January is the traditional time for sales in shops and stores throughout Europe, but in Denmark its not only old stock that is being offered at bargain prices.
GV AND SVS Campaign posters in street. (5 shots)
GV AND SV Posters on supermarket. (2 shots)
GV INT. Supermarket. (2 shots)
GV AND SV Political supermarket. (6 shots)
GV AND SV People listening to speaker Mr. Knud Jespersen, Chairman of Communist Party speaking in street. (5 shots)
Initials VS 21.45 VS 21.57
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Background: January is the traditional time for sales in shops and stores throughout Europe, but in Denmark its not only old stock that is being offered at bargain prices.
Politics have entered the Sales arena in Copenhagen, where the country's eleven political parties have set up a "political supermarket" in an empty unit in one of the capital's shopping centres, where the consumer -- the voter -- can make a choice from the entire range of the political spectrum.
Denmark goes to the polls in a General Election on 9 January. Observers in Copenhagen say that it is an election that no-body wants, coming as it does only one year after the previous one.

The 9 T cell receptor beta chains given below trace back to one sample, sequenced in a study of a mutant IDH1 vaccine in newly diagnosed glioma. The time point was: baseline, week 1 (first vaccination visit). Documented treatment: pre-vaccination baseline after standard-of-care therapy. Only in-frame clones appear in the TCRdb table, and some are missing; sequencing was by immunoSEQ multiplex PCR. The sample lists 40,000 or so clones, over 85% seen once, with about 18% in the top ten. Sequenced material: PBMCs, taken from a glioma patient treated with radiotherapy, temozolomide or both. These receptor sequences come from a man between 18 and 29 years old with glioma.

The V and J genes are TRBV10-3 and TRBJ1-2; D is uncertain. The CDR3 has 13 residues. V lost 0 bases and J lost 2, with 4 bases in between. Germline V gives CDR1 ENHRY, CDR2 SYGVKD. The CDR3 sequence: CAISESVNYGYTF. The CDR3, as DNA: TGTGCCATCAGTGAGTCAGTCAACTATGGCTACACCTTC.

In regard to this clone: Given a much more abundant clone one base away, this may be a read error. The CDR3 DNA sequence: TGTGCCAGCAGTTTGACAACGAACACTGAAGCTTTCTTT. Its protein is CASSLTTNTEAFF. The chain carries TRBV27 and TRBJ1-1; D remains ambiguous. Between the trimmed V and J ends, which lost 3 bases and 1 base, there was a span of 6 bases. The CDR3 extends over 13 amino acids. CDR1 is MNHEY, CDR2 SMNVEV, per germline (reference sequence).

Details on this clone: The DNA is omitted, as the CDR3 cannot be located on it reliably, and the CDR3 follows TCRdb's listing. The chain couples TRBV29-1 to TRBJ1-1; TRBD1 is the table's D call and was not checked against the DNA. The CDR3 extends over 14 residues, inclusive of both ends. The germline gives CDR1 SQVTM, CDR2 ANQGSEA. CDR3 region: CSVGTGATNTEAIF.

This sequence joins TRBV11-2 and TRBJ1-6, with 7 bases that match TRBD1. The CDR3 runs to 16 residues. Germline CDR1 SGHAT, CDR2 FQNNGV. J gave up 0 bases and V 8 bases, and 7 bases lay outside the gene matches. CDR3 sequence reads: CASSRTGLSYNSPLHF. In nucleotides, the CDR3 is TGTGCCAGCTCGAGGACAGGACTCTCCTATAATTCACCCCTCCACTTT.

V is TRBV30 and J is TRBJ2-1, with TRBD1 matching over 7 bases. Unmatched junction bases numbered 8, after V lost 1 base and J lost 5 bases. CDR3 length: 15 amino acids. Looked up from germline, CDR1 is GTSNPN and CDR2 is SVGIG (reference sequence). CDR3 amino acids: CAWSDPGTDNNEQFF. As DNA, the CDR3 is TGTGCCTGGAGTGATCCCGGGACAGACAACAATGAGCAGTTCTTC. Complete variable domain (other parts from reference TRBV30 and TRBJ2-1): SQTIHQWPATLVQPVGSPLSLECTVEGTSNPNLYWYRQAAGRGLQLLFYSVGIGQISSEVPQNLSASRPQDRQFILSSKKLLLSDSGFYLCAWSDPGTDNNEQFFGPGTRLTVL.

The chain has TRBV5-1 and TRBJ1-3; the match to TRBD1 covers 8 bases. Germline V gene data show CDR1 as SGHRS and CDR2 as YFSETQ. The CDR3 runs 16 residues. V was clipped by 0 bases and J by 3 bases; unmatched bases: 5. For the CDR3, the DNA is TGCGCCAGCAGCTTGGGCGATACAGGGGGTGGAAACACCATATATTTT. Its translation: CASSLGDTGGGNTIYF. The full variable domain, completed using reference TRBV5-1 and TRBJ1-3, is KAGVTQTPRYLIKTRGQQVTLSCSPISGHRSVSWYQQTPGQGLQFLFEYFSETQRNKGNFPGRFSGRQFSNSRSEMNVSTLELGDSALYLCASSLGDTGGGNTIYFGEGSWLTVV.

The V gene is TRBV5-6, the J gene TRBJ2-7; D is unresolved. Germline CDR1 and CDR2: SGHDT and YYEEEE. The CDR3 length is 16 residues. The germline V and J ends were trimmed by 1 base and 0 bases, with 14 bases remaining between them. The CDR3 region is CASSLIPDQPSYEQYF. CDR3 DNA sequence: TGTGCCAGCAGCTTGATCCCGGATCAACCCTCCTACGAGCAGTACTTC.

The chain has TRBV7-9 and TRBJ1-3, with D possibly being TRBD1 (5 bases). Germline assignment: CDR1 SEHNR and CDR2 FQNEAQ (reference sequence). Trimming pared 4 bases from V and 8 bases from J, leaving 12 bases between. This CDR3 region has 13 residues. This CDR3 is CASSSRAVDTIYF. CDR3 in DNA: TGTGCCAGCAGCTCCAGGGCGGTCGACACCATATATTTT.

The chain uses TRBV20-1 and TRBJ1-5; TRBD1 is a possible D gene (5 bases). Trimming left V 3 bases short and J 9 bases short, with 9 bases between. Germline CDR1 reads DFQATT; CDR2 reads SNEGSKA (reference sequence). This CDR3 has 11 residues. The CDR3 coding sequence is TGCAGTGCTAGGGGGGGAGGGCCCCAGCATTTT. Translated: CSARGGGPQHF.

But Prime Minister Paul Hartling is seeking an increased mandate for his outgoing minority Liberal-Conservative Venstre Party Government, with the promise of stringent measures to combat inflation and rising unemployment.
Although the political spectrum in Denmark covers parties ranging from the communists, through Mr. Hartling's middle-of-the-road liberalism to right wing conservatives, opinion polls predict that the choice comes down to Mr. Hartling's stark approach to the economy and the Social Democrats. The latter Party, led by former union chief Anker Joergensen, believe that living standards need not fall much.
The polls also predict, though, that the Danes are ready and willing to return to an atmosphere of economic puritanism and tighten their belts accordingly.